February 22 – February 25
Hyatt Regency, Bellevue Washington,
just across the lake from Seattle.

And the fourth annual Back Porch Festival returns March 1–4, with all-star line-ups of American roots artists at the Academy of Music and The Parlor Room in Northampton, Massachusetts.

Reserve your body space at signaturesoundspresents.com/back-porch/ or, actually, just go to our show notes at cornbread.cafe and click the link to get you there.

I would provide info about SXSW, coming up March 9–18 in Austin, TX, but until they put me on the press list, I can’t very well do that, now can I? You’d think for $1,650 per pass, they could afford to hire someone to put music podcasters on the press list, right? Hell with ‘em, I say. Besides, I’m busy that week.

Almond & Olive

Events

Anyway, in this next set, I have to play the only tune I have from Keeton Coffman that I have NOT shared with you yet on this show, I think. The tune is “The Tribe” off his 2017 release “Killer Eyes,” which would definitely be in the running for a Cornbread Award, if we had such a thing here. But he just released his video for “The Tribe” this week, and like the rest of the videos from that release, it fits the music perfectly. You can check out the embed in the shownotes.

 

 

Keeton Coffman

Events

First though, let’s hear from one of our most recent discoveries, Almond&Olive, out of Chicago. We featured their song “We Will” on Episode #6—now let’s hear the title track off “Standing at the Precipice.”

Both of those songs are just pristine, aren’t they? Go together pretty well, too, if I do say so myself. You know, in addition to buying music and merch from the artists you hear on the show, you can connect with them through their sites or social media pages. I always provide the link s if I’ve got ‘em. And when you find those songs that really resonate with you, why not shoot the artists a quick not and tell them how much you enjoyed hearing their tunes on the Cornbread Cafe. It won’t help them pay the rent, but it does let them know that their efforts are appreciated.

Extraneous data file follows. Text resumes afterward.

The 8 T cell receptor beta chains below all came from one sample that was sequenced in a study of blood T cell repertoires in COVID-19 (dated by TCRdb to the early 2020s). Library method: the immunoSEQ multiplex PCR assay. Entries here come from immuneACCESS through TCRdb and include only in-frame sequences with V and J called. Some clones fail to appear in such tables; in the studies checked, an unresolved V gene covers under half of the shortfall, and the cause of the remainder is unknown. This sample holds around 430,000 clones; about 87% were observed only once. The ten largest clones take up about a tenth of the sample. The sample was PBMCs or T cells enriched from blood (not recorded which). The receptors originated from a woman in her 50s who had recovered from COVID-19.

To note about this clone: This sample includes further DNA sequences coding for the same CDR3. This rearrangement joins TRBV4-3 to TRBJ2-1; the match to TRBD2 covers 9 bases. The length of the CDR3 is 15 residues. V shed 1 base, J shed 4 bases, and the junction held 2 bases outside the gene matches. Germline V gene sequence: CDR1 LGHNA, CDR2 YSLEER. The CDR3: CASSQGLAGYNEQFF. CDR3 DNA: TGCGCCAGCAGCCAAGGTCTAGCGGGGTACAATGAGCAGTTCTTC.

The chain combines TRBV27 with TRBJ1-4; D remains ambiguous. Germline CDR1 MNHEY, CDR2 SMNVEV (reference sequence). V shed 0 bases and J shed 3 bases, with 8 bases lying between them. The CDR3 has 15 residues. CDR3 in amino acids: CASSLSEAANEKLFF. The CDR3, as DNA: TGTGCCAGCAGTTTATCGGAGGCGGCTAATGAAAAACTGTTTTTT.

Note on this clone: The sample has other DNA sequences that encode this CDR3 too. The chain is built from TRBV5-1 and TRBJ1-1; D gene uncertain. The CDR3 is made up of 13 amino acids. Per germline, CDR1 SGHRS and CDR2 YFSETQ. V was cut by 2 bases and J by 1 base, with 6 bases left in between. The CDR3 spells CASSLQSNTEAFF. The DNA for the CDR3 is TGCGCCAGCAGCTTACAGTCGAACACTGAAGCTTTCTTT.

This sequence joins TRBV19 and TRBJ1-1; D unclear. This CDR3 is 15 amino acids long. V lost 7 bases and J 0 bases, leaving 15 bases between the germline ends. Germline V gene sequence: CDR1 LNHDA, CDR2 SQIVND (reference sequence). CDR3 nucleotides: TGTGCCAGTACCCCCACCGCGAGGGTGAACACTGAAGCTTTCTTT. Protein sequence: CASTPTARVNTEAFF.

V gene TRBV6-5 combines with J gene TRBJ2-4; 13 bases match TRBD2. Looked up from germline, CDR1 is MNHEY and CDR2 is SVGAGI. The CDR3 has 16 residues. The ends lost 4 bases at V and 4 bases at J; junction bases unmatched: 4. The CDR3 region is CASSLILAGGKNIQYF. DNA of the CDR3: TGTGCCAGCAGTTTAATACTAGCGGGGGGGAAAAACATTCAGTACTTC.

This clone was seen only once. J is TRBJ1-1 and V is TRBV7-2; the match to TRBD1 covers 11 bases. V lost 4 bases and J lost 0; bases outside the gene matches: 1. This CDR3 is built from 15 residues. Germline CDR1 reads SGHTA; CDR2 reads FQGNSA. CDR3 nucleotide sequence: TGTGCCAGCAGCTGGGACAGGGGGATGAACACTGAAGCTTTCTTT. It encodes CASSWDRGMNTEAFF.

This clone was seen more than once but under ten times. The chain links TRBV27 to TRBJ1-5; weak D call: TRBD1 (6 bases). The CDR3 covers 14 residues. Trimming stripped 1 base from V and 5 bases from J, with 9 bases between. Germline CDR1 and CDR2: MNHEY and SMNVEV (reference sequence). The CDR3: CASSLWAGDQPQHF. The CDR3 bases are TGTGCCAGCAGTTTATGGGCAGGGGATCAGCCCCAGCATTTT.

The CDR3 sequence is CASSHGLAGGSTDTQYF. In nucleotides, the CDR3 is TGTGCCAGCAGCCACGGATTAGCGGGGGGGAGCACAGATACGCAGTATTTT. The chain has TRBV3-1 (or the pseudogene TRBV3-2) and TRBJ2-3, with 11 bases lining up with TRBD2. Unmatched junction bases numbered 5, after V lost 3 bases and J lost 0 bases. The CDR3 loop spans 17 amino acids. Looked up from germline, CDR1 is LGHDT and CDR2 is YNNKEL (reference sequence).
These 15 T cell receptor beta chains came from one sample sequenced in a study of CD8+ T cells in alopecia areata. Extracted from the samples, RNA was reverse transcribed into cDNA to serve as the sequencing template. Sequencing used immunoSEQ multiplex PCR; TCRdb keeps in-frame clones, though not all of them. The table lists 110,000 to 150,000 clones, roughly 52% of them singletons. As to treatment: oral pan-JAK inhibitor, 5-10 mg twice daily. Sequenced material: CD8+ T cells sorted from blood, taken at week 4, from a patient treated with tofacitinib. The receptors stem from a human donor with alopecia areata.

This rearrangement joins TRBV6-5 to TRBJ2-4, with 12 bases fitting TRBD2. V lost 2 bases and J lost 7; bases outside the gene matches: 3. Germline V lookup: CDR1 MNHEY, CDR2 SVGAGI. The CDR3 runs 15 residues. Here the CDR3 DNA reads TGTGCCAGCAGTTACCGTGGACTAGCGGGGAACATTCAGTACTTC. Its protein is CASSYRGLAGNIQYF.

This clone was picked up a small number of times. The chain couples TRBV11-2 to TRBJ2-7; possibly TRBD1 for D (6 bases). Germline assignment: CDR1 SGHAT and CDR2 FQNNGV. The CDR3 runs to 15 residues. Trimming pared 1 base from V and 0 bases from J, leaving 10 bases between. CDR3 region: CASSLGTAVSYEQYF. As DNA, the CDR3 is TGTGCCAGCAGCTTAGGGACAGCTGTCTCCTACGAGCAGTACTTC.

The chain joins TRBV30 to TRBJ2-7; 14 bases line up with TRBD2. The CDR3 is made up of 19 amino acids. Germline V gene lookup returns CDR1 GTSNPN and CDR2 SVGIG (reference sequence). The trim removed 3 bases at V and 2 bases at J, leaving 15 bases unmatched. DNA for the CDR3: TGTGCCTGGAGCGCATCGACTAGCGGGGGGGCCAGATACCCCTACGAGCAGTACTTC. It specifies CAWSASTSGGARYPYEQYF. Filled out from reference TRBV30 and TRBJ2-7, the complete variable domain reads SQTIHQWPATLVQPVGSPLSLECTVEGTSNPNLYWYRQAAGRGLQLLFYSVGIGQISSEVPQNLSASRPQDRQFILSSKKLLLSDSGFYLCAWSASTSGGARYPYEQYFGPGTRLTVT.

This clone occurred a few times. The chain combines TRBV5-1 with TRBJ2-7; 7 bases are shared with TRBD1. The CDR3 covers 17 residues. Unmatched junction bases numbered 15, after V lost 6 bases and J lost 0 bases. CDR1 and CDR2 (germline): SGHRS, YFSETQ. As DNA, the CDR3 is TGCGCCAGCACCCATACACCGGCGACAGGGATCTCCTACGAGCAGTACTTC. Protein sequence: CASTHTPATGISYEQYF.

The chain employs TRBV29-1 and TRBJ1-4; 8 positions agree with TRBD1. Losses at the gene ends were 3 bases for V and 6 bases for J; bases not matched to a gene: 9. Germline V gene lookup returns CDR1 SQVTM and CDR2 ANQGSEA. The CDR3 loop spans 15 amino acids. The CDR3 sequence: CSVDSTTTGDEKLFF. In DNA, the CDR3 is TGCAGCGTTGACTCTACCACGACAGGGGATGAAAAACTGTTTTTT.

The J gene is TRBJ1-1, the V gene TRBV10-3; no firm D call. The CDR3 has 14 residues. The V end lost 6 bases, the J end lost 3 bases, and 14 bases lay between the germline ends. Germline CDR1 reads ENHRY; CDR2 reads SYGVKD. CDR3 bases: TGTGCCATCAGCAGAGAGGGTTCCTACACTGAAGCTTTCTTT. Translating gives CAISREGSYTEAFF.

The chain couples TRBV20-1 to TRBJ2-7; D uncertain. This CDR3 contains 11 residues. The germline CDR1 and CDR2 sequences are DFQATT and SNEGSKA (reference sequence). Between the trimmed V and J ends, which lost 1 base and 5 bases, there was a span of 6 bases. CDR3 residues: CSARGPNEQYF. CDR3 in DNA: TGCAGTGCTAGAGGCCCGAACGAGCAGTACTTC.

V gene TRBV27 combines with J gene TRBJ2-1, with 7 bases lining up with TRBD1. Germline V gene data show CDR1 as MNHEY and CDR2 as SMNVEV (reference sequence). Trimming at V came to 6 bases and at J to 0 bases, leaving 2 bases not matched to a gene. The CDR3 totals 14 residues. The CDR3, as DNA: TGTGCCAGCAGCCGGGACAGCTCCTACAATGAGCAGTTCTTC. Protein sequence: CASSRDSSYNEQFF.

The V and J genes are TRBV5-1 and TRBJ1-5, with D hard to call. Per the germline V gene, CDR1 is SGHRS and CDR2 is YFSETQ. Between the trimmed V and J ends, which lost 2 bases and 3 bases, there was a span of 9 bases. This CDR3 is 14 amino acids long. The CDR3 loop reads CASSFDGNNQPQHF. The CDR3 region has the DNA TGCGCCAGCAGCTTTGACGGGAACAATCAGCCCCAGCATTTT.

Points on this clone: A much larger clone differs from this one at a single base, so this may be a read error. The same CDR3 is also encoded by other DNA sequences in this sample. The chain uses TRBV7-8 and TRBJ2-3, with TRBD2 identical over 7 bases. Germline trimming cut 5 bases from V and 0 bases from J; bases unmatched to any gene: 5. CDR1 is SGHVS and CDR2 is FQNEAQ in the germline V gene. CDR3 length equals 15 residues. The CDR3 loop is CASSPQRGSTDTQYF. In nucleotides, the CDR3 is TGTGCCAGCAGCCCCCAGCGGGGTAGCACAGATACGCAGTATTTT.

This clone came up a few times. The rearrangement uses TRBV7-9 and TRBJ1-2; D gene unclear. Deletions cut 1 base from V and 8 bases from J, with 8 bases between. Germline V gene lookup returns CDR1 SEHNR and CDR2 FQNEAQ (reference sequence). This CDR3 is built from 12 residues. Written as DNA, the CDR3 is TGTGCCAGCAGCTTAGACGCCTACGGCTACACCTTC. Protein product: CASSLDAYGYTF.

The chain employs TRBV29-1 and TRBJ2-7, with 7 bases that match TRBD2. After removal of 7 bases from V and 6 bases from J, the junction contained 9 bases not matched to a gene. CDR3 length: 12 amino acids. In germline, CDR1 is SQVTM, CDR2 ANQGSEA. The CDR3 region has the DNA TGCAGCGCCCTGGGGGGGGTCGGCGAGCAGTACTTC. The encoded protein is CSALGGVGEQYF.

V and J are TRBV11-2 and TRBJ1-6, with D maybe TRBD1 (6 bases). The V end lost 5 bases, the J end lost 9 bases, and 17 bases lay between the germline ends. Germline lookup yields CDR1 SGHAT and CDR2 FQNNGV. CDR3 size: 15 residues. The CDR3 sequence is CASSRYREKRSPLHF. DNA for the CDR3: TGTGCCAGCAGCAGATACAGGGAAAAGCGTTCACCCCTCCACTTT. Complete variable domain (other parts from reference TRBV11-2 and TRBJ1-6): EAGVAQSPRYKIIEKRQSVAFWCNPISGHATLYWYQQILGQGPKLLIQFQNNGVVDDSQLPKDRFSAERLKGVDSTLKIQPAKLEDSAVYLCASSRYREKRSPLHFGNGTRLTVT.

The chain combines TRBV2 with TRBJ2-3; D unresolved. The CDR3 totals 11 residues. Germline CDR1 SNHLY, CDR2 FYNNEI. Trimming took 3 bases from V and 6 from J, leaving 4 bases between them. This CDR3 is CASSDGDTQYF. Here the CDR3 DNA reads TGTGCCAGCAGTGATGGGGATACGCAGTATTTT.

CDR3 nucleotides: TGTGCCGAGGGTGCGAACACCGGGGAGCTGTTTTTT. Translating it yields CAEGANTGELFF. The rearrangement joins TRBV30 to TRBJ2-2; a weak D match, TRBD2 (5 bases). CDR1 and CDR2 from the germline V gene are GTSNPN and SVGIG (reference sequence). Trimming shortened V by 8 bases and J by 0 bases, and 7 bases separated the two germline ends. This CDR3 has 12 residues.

Honey Whiskey Trio

Events

Last up is a song I’ve been saving up, though I can’t say I’ve known what for. This week, I know. From the Honey Whiskey Trio’s 2017 release, Rye Woman, is a song of comfort that you might just know. And I think I’ll let the Honeys have the last word on this episode, so I’m just going to send out “The Lone Wild Bird,” along with my deepest sorrow, to the families of Parkland, Florida.

 

Buy Rye Woman directly from the Honeys

 

 

 

 

 

* Note: Artist links provide access directly to artists’ websites or social media homepages. All album links provide access to song or album purchase options, often through our affiliate programs with Apple Music or Amazon.com, which help make this show possible.

Musicians’ bio info comes from the artists, their websites, or their publicists. Click on names below to visit their websites where you can get the full story, photos, and very often video.

The Cornbread Cafe #8: Not a Valentine’s Day episode. Unless’n you want it to be.

Tanya Gallagher [explicit lyrics], Kate Lush, The Suitcase Junket, Bumper Jacksons, Faint Peter, Birds of Chicago

Tanya Gallagher; photo courtesy tanyagallagher.com.
Tanya Gallagher; photo courtesy tanyagallagher.com.

“Virginia taught me love, it taught me heartache, but most importantly it taught me that a home away from home can exist. These songs represent an incredible time of personal growth.”

— Tanya Gallagher

Welcome! brothers and sisters to Episode #8—of the Cornbread Cafe. I am the mongrel, and I’ll be back in the kitchen today cooking up a sampler platter of the best from a sprawling menu of American Roots music. Cazh and cozy, we’re located at the five-corners of Blues, Americana, Folk, Country, and Gospel. And you can sometimes catch an express to Rock ’n’ Roll at the bus stop across the way. *

 

Featured in this Episode:

Tanya Gallagher“3002 Miles” (explicit lyrics)Virgina
Kate Lush“Good Good Love”Let It Fly